Introduction to Clinical Trials
The website for research sponsored by the National Institute of Health
National Coalition for Cancer Survivorship
Excellent overview of the types of clinical trials, patient protections and tips for finding relevant clinical trials.
Institute's Introduction to Clinical Trials
Provides a comprehensive page on cancer clinical trials, including a publication on participating in clinical trials for cancer prevention.
Research is the best way for the medical community to discover better methods to detect, prevent, or treat cancer, or to improve quality of life. These discoveries are made through careful study of different medical options to determine benefits, limitations, and risks compared with current standard care. Participating in research allows people to contribute to medical knowledge and offers the opportunity to receive cutting-edge care.
Participating in Research
Participation in research sometimes carries risk; some studies carry very small risks while other studies - particularly those involving new medications - maycarry significant risks.
In order to conduct research in the United States and most other countries, researchers must follow stringent guidelines to assure all participants are aware of the risks and their rights prior to participating in research.
The guidelines require researchers to provide people interested in participating an "informed consent form," which explains the following to potential participants:
- the purpose of the research
- potential risks of the research
- criteria for participating in the research
- alternatives to participating in research
- contact information for reporting an adverse effect during the research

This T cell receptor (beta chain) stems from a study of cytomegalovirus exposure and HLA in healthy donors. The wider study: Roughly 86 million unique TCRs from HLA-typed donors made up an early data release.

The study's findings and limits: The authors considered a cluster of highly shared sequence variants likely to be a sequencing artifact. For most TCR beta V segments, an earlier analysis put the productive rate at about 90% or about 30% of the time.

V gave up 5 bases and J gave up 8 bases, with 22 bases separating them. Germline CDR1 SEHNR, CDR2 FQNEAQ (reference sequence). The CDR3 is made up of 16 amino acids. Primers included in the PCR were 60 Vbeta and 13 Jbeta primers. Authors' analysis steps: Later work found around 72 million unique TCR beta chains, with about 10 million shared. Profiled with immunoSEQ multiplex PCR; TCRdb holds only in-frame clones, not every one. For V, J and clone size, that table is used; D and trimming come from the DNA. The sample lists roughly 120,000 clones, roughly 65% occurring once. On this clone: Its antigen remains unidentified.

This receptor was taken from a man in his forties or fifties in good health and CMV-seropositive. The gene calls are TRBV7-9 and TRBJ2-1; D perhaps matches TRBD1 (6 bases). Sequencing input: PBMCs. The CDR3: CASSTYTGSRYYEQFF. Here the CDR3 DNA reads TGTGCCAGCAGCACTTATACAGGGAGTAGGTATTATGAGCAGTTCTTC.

- the voluntary nature of the study and that participants can leave a research study at any time they choose
Researchers conduct clinical trials to test a new drug for treatment, relief of symptoms, or for prevention of disease. The process involves a systematic series of steps to assure the drug is safe and effective. These steps usually involve three “phases” of testing:
- Phase I trials usually involve a small number of patients and are designed to evaluate safety and optimal dosing of a new drug.
- Phase II trials further test a new drug’s safety and efficacy.
- Phase III trials involve a larger number of participants and compare new drugs to current standard treatments. Participants are usually randomly assigned to the group receiving standard treatment or the group receiving the new treatment. Phase III cancer treatment trials do not include a placebo arm (unless there is no standard treatment for that particular cancer). Placebo arms may be included in chemoprevention trials studying drugs that might lower cancer risk in people who do not already have the disease.
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